This car, with the defective brake, was placed in the Northern Virginia Transfer yard the night before by a Norfolk Southern train crew. The runaway railcar, which caused the injury, was found to have a missing part from its hand brake mechanism which caused the hand brake to fail.
Plaintiff's experts were of the opinion that by placing this railcar in the industrial yard with a defective hand brake, Norfolk Southern violated its own rules, industry practices, Federal Railroad Administration regulations and was also in violation of the Federal Safety Appliance Act violation claim. One of the key issues in the case was whether or not in a state common law action involving a violation of the Federal Safety Appliance Act, could the Defendant still rely on the defense of contributory negligence. Had the Plaintiff been an employee of Norfolk Southern and been able to bring a Federal Employer's Liability Act claim against the railroad, then if he proved a violation of the Safety Appliance Act, contributory negligence would have clearly not been available to the Defendant as a defense.
In this case, Norfolk Southern brought a third-party action against Plaintiff's employer, Northern Virginia Transfer Company under an indemnity agreement. Before trial, a mediation was held between the three-named parties and an agreement was reached to settle the Plaintiff's case for $1.5 million with a waiver of the worker's compensation insurance liens.
Metro-North Carman Suffers Cumulative Trauma Knee Injuries Requiring Knee Replacements, $386,000.00 Mediated Settlement in New York City
The Plaintiff who was a Carman for Metro-North and worked many years at Metro-North's facilities at the Grand Central Station in mid-town Manhattan. He also worked as a Carman at Metro-North's Highbridge facility in the Bronx. At this facility, Plaintiff was required to refurbish Metro-North's passenger railroad cars. In these jobs, Plaintiff was exposed to all the risk factors for developing cumulative trauma disorders of the knee. Due to the jobs, Plaintiff developed early onset osteoarthritis of his knee. The arthritis became so sever that he was required to undergo a knee replacement. Plaintiff had to undergo several revisions of his first knee replacement. Because of his knee injuries, Plaintiff was unable to return to his job as a Carman. At mediation, the Plaintiff's case was settled for $386,000.00.
Railroad Worker Occupational Back Injury Case, $467,250.00 Net Verdict in Cumberland, Maryland
Plaintiff, who was 47 years old at the time of trial, sustained cumulative trauma injuries to his low back from his work as a carman in the Defendant's yard and shop in Cumberland, Maryland. Plaintiff worked as a carman in Cumberland from 1994 until he was taken out of service by his doctor in 2002 due to his back. During this period of time, Plaintiff worked 50% of the time in the yard doing car inspections and coupling air hoses and the other 50% of the time in the shop repairing cars.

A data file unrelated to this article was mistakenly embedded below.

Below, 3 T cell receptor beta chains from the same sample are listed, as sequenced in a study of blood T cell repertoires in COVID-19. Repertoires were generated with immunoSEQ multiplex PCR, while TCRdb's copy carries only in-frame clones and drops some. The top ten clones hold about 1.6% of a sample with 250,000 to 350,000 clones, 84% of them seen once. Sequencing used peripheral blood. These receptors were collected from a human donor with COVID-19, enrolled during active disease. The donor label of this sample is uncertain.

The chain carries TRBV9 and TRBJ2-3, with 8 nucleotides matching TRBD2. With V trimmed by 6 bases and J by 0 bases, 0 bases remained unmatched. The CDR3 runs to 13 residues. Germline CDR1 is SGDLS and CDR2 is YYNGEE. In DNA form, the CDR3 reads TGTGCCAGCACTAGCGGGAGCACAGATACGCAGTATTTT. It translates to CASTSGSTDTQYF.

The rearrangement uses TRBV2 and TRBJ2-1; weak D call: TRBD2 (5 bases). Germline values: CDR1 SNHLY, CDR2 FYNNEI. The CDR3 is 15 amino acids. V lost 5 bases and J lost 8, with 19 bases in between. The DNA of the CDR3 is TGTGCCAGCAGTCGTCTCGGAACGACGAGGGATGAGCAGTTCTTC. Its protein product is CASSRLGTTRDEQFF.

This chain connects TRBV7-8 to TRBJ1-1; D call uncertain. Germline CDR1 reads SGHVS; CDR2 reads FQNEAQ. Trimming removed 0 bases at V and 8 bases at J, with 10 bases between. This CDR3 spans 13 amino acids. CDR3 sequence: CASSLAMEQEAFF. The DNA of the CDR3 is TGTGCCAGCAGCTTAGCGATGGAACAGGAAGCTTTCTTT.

While performing car inspections, Plaintiff was required to walk and work on large mainline ballast which was placed in the Defendant's yard in violation of its own rules. While working in the yard and in the shop, Plaintiff was required to constantly bend, stoop and squat which put his back in awkward positions and postures. Evidence was presented at trial that workers in the Cumberland yard had been complaining about the large ballast in the yard for more than 20 years. Evidence was also presented that during the time that the Plaintiff worked as a carman the Defendant had significantly cut the number of car men working both in the yard and in the shop.
In 2002, Plaintiff was diagnosed with two herniated discs in his lower back. He underwent decompression surgery on his lower back that same year and was unable to return to his job as a carman. After a six-day trial in June 2005, the jury returned a verdict for the Plaintiff. The jury assessed total damages at $623,000.00, but concluded that the Plaintiff was 25% contributorily negligent and, therefore, the net verdict was $467,250.00. The highest offer made by the Defendant prior to the verdict was $85,000.00.
$320,000.00 Motorcycle/Car Accident Mediation Settlement
Plaintiff was injured when a small pickup truck turned left in front of him while riding his motorcycle in Roanoke, Virginia, when a small pickup truck turned left in front of him. Plaintiff was ejected from the motorcycle and landed on his shoulder, sustaining a comminuted fracture of his left clavicle, fracture of his left scapular, compression fracture of the T4 vertebrae, comminuted fracture of his little finger and a large laceration from his shoulder to his neck. He incurred $37,585.00 in medical expenses and loss wages of $27,427.00. At a six hour mediated settlement conference, we were able to secure a settlement of $320,000.00.